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In Hardcourt Challenge, you are asked to select one player from each of the predetermined buckets. Our goal is to pick the player who will end up with the most combined points, rebounds and assists for the first week of the tournament. Right now, we don't have to look any further than that, because we'll have a chance to refresh our roster once we're down to 16 teams at the end of Sunday's games.
The way I see it, there are two ways to go with your selections.
One is to go with as many players as you can from the No. 1 and No. 2 seeds. After all, there's really no reason to believe these players won't be playing in two games, as no 16-seed has ever won, and there have been very few 15-seed upsets historically. The only potential downside to this plan is that these teams may have such an easy time in their first-round games that their top players might not play much in the second half, cutting into their production.
On the other hand, identifying that sensational upset story, like Stephen Curry and Davidson last year, may well win earn you the most points of all. Curry, Tyrone Brazelton of Western Kentucky and Jamont Gordon of Mississippi State all had more points than some of the more household names, like Memphis' Derrick Rose and North Carolina's Tyler Hansbrough, in last year's first week of play. However, they were all risky picks. By using this same approach, you just as easily could've gone with first-rounder losers like Adam Emmenecker of Drake or Taj McCullough of Winthrop.
It's a fine line to walk, but the general rule of thumb should be to go with the guys who you think will win in Round 1, and then let the chips fall where they may. With that said, let's look at our picks from each bucket for this week:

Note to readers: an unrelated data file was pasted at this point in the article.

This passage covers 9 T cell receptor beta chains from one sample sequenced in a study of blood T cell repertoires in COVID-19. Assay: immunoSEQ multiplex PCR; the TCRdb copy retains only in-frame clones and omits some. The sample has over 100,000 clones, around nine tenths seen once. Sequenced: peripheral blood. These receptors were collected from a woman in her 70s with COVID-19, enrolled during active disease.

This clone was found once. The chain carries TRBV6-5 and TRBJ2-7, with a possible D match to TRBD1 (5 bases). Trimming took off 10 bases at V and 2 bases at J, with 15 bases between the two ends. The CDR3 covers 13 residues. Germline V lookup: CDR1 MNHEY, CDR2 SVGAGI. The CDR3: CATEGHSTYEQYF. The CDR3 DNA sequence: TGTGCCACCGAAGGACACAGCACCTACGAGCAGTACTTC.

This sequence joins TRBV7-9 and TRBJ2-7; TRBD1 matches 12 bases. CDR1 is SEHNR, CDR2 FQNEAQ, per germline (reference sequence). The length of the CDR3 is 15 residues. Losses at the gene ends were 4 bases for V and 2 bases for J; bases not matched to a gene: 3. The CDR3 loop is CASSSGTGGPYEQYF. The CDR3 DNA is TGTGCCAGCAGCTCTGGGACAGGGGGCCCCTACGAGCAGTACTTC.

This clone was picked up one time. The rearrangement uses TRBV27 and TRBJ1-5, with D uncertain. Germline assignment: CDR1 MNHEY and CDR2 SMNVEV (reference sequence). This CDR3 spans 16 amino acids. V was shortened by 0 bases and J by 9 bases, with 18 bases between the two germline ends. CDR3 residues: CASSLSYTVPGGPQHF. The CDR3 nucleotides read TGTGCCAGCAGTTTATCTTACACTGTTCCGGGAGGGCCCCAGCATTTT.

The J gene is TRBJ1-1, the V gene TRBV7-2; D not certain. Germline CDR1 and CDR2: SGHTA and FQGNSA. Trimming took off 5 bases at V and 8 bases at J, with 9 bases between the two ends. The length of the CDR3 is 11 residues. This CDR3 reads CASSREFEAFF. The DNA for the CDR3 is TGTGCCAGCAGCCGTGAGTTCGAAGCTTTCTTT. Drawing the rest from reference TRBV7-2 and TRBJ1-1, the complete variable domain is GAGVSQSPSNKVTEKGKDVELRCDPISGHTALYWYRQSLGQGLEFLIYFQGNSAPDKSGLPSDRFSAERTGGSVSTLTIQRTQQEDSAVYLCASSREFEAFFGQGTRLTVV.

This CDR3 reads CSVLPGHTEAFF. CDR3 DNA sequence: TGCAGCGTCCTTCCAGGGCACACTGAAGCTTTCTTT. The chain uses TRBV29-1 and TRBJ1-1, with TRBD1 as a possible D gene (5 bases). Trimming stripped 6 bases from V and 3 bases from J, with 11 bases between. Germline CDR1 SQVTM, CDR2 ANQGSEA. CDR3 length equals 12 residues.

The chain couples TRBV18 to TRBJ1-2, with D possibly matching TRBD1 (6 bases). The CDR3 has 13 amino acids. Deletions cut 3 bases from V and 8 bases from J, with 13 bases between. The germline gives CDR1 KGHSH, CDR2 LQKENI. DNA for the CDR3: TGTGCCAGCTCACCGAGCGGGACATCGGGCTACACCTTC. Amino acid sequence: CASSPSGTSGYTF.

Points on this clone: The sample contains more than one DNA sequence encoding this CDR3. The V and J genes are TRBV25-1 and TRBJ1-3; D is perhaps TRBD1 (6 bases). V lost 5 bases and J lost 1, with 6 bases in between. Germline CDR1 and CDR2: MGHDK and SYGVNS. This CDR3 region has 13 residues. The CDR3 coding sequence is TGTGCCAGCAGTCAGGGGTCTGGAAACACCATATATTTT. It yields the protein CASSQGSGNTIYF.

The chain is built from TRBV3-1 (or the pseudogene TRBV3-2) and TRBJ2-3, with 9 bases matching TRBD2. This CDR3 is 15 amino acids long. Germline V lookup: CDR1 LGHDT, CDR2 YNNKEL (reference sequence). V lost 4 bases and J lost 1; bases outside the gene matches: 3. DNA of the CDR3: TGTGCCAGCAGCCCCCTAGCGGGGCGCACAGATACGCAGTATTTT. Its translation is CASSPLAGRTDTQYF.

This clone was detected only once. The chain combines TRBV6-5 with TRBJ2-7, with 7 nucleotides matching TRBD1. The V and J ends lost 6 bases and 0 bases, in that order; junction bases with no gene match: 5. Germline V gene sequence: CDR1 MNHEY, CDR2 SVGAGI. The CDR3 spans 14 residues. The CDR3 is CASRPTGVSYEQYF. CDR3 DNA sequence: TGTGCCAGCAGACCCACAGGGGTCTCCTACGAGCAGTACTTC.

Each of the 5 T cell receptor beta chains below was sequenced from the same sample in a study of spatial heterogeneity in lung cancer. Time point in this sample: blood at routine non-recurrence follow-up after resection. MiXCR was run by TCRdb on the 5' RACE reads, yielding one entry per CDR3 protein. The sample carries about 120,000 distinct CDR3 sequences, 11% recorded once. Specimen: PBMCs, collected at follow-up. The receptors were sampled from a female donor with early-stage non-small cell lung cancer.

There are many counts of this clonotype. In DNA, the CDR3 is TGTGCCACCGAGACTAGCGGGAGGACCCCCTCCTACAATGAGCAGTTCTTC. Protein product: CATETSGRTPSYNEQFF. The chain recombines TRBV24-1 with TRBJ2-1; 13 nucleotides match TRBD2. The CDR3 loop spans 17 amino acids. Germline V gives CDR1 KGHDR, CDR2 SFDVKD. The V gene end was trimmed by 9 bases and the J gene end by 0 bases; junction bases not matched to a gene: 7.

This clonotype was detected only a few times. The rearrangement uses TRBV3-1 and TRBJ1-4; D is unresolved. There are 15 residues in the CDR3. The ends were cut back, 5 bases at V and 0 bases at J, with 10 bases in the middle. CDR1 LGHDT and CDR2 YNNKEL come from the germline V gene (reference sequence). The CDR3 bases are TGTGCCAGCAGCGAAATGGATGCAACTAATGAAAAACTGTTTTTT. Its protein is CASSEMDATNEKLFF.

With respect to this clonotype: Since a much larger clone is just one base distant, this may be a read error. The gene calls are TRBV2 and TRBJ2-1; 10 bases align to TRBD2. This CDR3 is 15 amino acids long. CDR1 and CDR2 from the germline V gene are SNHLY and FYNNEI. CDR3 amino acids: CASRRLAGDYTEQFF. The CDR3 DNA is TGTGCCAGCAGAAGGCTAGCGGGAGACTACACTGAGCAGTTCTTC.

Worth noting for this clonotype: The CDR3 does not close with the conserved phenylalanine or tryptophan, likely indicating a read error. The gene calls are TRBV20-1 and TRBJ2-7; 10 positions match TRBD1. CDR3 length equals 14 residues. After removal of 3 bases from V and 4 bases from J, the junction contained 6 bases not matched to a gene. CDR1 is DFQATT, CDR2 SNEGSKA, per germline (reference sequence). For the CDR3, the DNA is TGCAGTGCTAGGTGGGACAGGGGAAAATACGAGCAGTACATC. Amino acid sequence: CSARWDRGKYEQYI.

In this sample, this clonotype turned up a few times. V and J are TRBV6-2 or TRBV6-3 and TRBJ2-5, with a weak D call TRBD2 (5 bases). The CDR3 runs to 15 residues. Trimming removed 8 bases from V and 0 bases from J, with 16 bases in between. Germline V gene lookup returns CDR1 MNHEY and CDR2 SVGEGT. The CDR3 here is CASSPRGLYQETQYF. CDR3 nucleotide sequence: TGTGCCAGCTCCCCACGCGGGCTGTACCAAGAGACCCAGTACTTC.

UConn's Hasheem Thabeet would be my pick if we were incorporating blocks into the mix, but since we're not, I'll pass for this round. However, I really like Ben Woodside of North Dakota State here. First of all, I'm picking the upset over Kansas, so I do think he'll play two games. Plus, he's the only player in the top 10 in scoring to make the tournament and he passes well, too. I also like Gary Wilkinson of Utah State and Jarvis Varnado of Mississippi State as possible sleepers, but in the end I'm going with the top Bison, Woodside.
Here, I'm taking Jonny Flynn. He's in the top 10 in assists on one of the highest-scoring offenses in the country, which he contributed greatly to this season. Plus, there's the possibility of a second-round matchup with Arizona State, which should be a high-scoring up-tempo affair. Of course, you can't go wrong selecting Blake Griffin, but I think so many people will make that pick that I'm hoping Flynn does just a little bit better and rewards me for my going a bit "off the board." DeJuan Blair is also a solid pick, but I'm not sure how much playing time he'll get in the opener. My deep sleeper is Josh Heytvelt of Gonzaga.